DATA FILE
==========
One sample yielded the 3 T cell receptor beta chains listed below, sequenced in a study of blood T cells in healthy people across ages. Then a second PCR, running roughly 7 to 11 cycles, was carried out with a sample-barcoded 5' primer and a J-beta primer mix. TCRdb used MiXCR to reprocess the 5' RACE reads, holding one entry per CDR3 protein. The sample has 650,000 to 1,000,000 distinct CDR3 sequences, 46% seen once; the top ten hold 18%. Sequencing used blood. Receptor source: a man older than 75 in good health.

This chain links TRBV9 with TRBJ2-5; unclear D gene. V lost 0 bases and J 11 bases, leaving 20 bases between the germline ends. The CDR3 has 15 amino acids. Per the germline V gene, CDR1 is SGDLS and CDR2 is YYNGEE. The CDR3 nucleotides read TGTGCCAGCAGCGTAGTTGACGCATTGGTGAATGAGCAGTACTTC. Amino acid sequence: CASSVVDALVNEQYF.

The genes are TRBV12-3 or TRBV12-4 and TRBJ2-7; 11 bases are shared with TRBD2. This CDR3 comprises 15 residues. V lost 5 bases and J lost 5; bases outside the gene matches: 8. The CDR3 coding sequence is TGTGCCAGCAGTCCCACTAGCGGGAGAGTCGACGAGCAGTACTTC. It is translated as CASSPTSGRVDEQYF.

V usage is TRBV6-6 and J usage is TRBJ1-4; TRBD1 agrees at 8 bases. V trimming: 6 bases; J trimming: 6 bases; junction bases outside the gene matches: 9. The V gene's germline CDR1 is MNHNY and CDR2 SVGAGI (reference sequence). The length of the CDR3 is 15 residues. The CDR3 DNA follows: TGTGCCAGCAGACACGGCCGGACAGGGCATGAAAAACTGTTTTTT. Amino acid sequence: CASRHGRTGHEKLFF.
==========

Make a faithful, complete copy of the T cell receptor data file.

One sample yielded the 3 T cell receptor beta chains listed below, sequenced in a study of blood T cells in healthy people across ages. Then a second PCR, running roughly 7 to 11 cycles, was carried out with a sample-barcoded 5' primer and a J-beta primer mix. TCRdb used MiXCR to reprocess the 5' RACE reads, holding one entry per CDR3 protein. The sample has 650,000 to 1,000,000 distinct CDR3 sequences, 46% seen once; the top ten hold 18%. Sequencing used blood. Receptor source: a man older than 75 in good health.

This chain links TRBV9 with TRBJ2-5; unclear D gene. V lost 0 bases and J 11 bases, leaving 20 bases between the germline ends. The CDR3 has 15 amino acids. Per the germline V gene, CDR1 is SGDLS and CDR2 is YYNGEE. The CDR3 nucleotides read TGTGCCAGCAGCGTAGTTGACGCATTGGTGAATGAGCAGTACTTC. Amino acid sequence: CASSVVDALVNEQYF.

The genes are TRBV12-3 or TRBV12-4 and TRBJ2-7; 11 bases are shared with TRBD2. This CDR3 comprises 15 residues. V lost 5 bases and J lost 5; bases outside the gene matches: 8. The CDR3 coding sequence is TGTGCCAGCAGTCCCACTAGCGGGAGAGTCGACGAGCAGTACTTC. It is translated as CASSPTSGRVDEQYF.

V usage is TRBV6-6 and J usage is TRBJ1-4; TRBD1 agrees at 8 bases. V trimming: 6 bases; J trimming: 6 bases; junction bases outside the gene matches: 9. The V gene's germline CDR1 is MNHNY and CDR2 SVGAGI (reference sequence). The length of the CDR3 is 15 residues. The CDR3 DNA follows: TGTGCCAGCAGACACGGCCGGACAGGGCATGAAAAACTGTTTTTT. Amino acid sequence: CASRHGRTGHEKLFF.